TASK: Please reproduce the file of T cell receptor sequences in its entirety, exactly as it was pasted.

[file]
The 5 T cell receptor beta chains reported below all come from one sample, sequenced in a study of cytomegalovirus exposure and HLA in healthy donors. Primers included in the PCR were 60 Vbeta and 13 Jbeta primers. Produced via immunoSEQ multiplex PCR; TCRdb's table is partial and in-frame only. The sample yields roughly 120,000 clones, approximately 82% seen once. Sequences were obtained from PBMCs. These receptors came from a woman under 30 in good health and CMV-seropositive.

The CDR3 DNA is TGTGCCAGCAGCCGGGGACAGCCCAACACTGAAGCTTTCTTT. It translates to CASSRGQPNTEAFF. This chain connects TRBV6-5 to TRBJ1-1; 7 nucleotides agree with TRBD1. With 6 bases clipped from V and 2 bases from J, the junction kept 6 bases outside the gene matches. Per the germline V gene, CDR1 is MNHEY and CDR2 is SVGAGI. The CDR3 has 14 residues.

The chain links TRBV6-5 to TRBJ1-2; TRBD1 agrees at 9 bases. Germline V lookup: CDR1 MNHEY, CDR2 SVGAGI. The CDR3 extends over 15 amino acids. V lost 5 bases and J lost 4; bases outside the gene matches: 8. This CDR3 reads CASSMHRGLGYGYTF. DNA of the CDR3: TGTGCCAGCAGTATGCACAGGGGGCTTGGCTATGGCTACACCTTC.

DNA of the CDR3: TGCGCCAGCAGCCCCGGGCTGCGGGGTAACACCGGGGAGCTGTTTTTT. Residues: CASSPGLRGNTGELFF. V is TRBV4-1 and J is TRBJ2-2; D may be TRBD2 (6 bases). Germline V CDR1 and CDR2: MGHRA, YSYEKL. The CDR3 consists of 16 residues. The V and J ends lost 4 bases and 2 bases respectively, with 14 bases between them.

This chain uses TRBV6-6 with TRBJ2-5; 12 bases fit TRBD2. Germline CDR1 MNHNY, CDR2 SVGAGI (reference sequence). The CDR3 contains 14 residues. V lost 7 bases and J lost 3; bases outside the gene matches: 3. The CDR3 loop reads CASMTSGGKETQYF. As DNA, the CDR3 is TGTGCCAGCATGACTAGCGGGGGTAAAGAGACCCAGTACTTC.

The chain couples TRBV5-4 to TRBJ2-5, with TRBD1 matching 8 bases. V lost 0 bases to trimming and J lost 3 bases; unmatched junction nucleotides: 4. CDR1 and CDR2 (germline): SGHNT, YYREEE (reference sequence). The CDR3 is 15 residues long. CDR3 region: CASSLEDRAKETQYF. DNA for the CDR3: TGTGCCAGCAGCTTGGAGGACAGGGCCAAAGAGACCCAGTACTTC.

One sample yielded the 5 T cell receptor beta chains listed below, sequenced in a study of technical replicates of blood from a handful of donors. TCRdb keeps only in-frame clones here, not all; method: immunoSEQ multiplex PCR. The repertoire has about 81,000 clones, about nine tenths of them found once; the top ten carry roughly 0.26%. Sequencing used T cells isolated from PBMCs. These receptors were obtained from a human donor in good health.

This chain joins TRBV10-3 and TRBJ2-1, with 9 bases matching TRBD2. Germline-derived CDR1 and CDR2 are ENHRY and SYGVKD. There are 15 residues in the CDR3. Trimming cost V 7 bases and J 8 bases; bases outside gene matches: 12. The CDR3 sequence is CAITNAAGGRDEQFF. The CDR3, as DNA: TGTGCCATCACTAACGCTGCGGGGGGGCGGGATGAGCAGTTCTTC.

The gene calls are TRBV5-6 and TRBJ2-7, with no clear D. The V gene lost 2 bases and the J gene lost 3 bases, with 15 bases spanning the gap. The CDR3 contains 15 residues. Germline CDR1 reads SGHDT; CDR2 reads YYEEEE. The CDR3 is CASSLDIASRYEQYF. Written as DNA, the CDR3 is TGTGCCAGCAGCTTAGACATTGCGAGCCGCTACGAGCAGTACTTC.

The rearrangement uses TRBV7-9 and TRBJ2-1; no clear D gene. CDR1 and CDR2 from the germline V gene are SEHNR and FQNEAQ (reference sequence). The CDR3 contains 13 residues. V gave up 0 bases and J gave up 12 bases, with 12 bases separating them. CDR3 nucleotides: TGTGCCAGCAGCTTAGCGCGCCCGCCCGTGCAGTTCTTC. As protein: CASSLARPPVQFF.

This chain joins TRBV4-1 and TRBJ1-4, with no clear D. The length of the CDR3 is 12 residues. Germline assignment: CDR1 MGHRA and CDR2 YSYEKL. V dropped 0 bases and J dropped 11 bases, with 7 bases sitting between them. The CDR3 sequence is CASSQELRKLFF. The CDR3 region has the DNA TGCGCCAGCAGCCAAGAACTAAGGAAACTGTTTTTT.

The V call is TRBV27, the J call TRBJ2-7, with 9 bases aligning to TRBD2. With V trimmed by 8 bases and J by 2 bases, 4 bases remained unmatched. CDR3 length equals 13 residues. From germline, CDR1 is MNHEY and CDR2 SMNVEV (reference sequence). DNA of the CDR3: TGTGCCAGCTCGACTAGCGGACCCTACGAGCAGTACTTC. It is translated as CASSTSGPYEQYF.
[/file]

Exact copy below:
The 5 T cell receptor beta chains reported below all come from one sample, sequenced in a study of cytomegalovirus exposure and HLA in healthy donors. Primers included in the PCR were 60 Vbeta and 13 Jbeta primers. Produced via immunoSEQ multiplex PCR; TCRdb's table is partial and in-frame only. The sample yields roughly 120,000 clones, approximately 82% seen once. Sequences were obtained from PBMCs. These receptors came from a woman under 30 in good health and CMV-seropositive.

The CDR3 DNA is TGTGCCAGCAGCCGGGGACAGCCCAACACTGAAGCTTTCTTT. It translates to CASSRGQPNTEAFF. This chain connects TRBV6-5 to TRBJ1-1; 7 nucleotides agree with TRBD1. With 6 bases clipped from V and 2 bases from J, the junction kept 6 bases outside the gene matches. Per the germline V gene, CDR1 is MNHEY and CDR2 is SVGAGI. The CDR3 has 14 residues.

The chain links TRBV6-5 to TRBJ1-2; TRBD1 agrees at 9 bases. Germline V lookup: CDR1 MNHEY, CDR2 SVGAGI. The CDR3 extends over 15 amino acids. V lost 5 bases and J lost 4; bases outside the gene matches: 8. This CDR3 reads CASSMHRGLGYGYTF. DNA of the CDR3: TGTGCCAGCAGTATGCACAGGGGGCTTGGCTATGGCTACACCTTC.

DNA of the CDR3: TGCGCCAGCAGCCCCGGGCTGCGGGGTAACACCGGGGAGCTGTTTTTT. Residues: CASSPGLRGNTGELFF. V is TRBV4-1 and J is TRBJ2-2; D may be TRBD2 (6 bases). Germline V CDR1 and CDR2: MGHRA, YSYEKL. The CDR3 consists of 16 residues. The V and J ends lost 4 bases and 2 bases respectively, with 14 bases between them.

This chain uses TRBV6-6 with TRBJ2-5; 12 bases fit TRBD2. Germline CDR1 MNHNY, CDR2 SVGAGI (reference sequence). The CDR3 contains 14 residues. V lost 7 bases and J lost 3; bases outside the gene matches: 3. The CDR3 loop reads CASMTSGGKETQYF. As DNA, the CDR3 is TGTGCCAGCATGACTAGCGGGGGTAAAGAGACCCAGTACTTC.

The chain couples TRBV5-4 to TRBJ2-5, with TRBD1 matching 8 bases. V lost 0 bases to trimming and J lost 3 bases; unmatched junction nucleotides: 4. CDR1 and CDR2 (germline): SGHNT, YYREEE (reference sequence). The CDR3 is 15 residues long. CDR3 region: CASSLEDRAKETQYF. DNA for the CDR3: TGTGCCAGCAGCTTGGAGGACAGGGCCAAAGAGACCCAGTACTTC.

One sample yielded the 5 T cell receptor beta chains listed below, sequenced in a study of technical replicates of blood from a handful of donors. TCRdb keeps only in-frame clones here, not all; method: immunoSEQ multiplex PCR. The repertoire has about 81,000 clones, about nine tenths of them found once; the top ten carry roughly 0.26%. Sequencing used T cells isolated from PBMCs. These receptors were obtained from a human donor in good health.

This chain joins TRBV10-3 and TRBJ2-1, with 9 bases matching TRBD2. Germline-derived CDR1 and CDR2 are ENHRY and SYGVKD. There are 15 residues in the CDR3. Trimming cost V 7 bases and J 8 bases; bases outside gene matches: 12. The CDR3 sequence is CAITNAAGGRDEQFF. The CDR3, as DNA: TGTGCCATCACTAACGCTGCGGGGGGGCGGGATGAGCAGTTCTTC.

The gene calls are TRBV5-6 and TRBJ2-7, with no clear D. The V gene lost 2 bases and the J gene lost 3 bases, with 15 bases spanning the gap. The CDR3 contains 15 residues. Germline CDR1 reads SGHDT; CDR2 reads YYEEEE. The CDR3 is CASSLDIASRYEQYF. Written as DNA, the CDR3 is TGTGCCAGCAGCTTAGACATTGCGAGCCGCTACGAGCAGTACTTC.

The rearrangement uses TRBV7-9 and TRBJ2-1; no clear D gene. CDR1 and CDR2 from the germline V gene are SEHNR and FQNEAQ (reference sequence). The CDR3 contains 13 residues. V gave up 0 bases and J gave up 12 bases, with 12 bases separating them. CDR3 nucleotides: TGTGCCAGCAGCTTAGCGCGCCCGCCCGTGCAGTTCTTC. As protein: CASSLARPPVQFF.

This chain joins TRBV4-1 and TRBJ1-4, with no clear D. The length of the CDR3 is 12 residues. Germline assignment: CDR1 MGHRA and CDR2 YSYEKL. V dropped 0 bases and J dropped 11 bases, with 7 bases sitting between them. The CDR3 sequence is CASSQELRKLFF. The CDR3 region has the DNA TGCGCCAGCAGCCAAGAACTAAGGAAACTGTTTTTT.

The V call is TRBV27, the J call TRBJ2-7, with 9 bases aligning to TRBD2. With V trimmed by 8 bases and J by 2 bases, 4 bases remained unmatched. CDR3 length equals 13 residues. From germline, CDR1 is MNHEY and CDR2 SMNVEV (reference sequence). DNA of the CDR3: TGTGCCAGCTCGACTAGCGGACCCTACGAGCAGTACTTC. It is translated as CASSTSGPYEQYF.